Real Campaign Examples That Use Emotional Marketing To Drive Response

Googling the term “emotional marketing” yields millions upon millions of results, with relevant information appearing on page after page of ranked content. Yes, it’s a hot topic. It’s always been a hot topic. Humans are emotional creatures—and we’re also consumers. Marketers want to get it right, so we write about it and read about it and do our best to follow best practices to make sure we’re hitting the right emotional targets with the right people at the right time.

Emotional Marketing In Practice
This isn’t our first time addressing the fascinating topic, either. In our post You’ll Love These 4 Ways to Use Emotional Marketing to Boost Response—spoiler alert!—we suggested using emotive language, color theory, images, and social proof to “bring emotion” to your direct response marketing campaigns. We make the point that when you incorporate all four of these elements into your creative strategy, you’re likely to strike an emotional (and motivating!) chord with your audience.

But here, we want to provide some real examples, so you can see how it’s done in the real world of direct response marketing. We can theorize all we want (it’s interesting, isn’t it?), but direct response is all about driving action…so let’s get to it!

Feeling Healthy, Optimistic, and Inspired
Our work with various independent Weight Watchers franchises has required very careful attention to consumer emotion: the brand lives in the health and wellness space—a place with emotional landmines everywhere.

Their marketing campaigns are designed to appeal to people’s desire to feel better and look better, so their messaging needs to motivate them to take action on trying the company’s “lifestyle change” approach to weight loss and wellness.

The top-level corporate branding guidelines we use to guide our execution dictate that franchise marketing (copy and imagery) should be aspirational and empowering, evoking optimism and inspiration. Consider this example:

The goal is to tap into customers’ sense of possibilities, not shame; to elicit a positive emotion, not a negative one. So rather than saying, “Stop doing what you’re doing because it’s not working,” we say, “Start your new beginning.” Likewise, rather than showing a woman struggling to button her pants, we show a woman stepping into her jeans with ease.

Feeling Special, Protected, and Secure
Let’s look at another example from our portfolio. AMA insurance provides insurance products tailored to physicians. Their marketing campaigns target doctors—consumers who are highly educated and tend to lead busy, dynamic professional lives, with little time to “worry” about personal and family insurance protection.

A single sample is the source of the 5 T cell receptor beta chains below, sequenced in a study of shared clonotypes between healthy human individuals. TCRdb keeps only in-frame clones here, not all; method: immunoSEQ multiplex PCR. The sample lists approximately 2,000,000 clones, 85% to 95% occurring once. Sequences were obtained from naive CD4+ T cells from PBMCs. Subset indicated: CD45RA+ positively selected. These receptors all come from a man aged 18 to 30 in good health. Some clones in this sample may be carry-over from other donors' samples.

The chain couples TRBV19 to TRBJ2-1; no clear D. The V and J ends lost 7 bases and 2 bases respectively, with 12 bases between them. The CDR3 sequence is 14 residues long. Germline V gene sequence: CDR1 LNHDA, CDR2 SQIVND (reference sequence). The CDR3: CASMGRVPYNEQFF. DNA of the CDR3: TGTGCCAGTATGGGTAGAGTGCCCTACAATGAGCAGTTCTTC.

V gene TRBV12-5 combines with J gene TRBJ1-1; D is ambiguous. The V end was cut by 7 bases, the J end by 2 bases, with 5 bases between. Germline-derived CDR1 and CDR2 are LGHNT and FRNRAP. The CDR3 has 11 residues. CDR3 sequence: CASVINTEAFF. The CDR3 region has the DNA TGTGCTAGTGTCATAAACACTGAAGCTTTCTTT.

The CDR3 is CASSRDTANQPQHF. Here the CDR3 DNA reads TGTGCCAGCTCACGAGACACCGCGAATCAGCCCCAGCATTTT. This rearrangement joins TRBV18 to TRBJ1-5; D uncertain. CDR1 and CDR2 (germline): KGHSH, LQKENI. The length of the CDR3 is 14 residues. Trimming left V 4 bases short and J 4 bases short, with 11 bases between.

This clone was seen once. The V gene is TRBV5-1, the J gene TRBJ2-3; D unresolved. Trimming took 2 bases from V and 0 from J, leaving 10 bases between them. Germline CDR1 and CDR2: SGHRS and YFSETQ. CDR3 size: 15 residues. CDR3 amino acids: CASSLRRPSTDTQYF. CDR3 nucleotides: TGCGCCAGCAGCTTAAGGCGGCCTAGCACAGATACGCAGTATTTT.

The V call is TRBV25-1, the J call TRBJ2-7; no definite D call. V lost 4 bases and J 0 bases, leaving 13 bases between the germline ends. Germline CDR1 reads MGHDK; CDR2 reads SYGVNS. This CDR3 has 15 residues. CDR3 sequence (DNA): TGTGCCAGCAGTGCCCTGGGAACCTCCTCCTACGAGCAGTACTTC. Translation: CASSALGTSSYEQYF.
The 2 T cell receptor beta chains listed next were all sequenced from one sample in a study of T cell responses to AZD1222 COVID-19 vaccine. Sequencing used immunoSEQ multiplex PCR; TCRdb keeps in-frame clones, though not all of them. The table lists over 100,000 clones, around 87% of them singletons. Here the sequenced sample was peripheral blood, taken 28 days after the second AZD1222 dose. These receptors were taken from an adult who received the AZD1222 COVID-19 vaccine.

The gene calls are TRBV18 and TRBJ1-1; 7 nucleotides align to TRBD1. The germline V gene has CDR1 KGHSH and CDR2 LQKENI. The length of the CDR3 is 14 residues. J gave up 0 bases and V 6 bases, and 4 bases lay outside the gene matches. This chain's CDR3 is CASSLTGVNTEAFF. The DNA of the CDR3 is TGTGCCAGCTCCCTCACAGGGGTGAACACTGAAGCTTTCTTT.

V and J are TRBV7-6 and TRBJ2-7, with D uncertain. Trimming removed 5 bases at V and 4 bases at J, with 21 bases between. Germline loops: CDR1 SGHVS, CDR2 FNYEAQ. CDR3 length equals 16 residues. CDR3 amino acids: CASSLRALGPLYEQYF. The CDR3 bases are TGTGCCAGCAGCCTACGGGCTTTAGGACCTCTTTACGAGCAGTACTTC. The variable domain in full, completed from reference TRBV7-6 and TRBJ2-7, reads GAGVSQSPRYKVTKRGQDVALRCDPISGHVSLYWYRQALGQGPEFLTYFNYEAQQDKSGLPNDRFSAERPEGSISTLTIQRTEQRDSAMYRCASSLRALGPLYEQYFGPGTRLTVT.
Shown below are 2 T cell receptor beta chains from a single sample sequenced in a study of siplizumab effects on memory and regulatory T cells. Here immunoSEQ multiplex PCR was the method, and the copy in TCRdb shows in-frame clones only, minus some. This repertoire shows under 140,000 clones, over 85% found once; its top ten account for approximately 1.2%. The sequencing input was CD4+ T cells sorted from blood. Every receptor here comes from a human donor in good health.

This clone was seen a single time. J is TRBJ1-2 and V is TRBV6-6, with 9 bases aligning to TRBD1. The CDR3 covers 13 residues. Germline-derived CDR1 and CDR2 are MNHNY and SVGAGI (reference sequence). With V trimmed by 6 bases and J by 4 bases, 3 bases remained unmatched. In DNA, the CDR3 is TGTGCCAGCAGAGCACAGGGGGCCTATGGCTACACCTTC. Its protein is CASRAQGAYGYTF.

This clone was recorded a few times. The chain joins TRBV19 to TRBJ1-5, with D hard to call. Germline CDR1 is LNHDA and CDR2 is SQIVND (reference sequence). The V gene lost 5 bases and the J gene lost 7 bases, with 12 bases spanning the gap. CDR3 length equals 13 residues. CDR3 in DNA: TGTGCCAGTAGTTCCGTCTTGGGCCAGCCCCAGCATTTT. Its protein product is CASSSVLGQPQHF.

To catch their audience’s attention and drive interest, AMA Insurance’s approach plays to two key emotions: a sense of exclusivity and the warmth of family values. These can be seen in this “Financial Peace of Mind” direct mail package:

The copy imparts the company’s just-for-you offer, with special physician-only rates and plan designs meeting the unique needs of a doctor’s family. At the same time, there’s a “do it for your family” message—conveyed via copy and imagery—that appeals to the customer’s desire to take care of his or her loved ones with the right insurance coverage.

Our goal was to create a package that would tug at the emotions of pride and duty—in the most positive of contexts—and drive recipients to take action on the offer to learn more about the AMA Insurance plan.

In contrast, here’s an example taken from that uses a fear tactic to drive response:


While we weren’t involved in the creation of this piece, it’s clear that security and protection are being sold as a way to allay fears. The image of the robber with a penetrating stare peeking through a black mask—coupled with the edgy font copy letting us know we’re only one break-in away from losing everything we love –delivers a compelling message: protect your home with a security system!

Emotional Marketing Concepts For B2C and B2B Lead Generation
As our examples illustrate, sometimes the use of emotions is subtle; other times, it’s more obvious. There’s more than one approach we can take, and the “right” one depends on how you want your message to resonate with customers and what fits most closely with your overall brand. We can tap into positive emotions or more negative ones—and sometimes it takes a little experimenting to discover what strikes the right chord.

As long as we’re striking a chord!

In her recent post in B2B Marketing, How to Emotionally Engage Your Customers—Without Using Kittens, Mary-Anne Baldwin asserts, “Purchasers are still enshrined in logic and held accountable at many levels, but that’s why emotions matter. In a corridor of closed doors,” she posits, “emotion may be the only one left ajar.”

Contact us to learn more.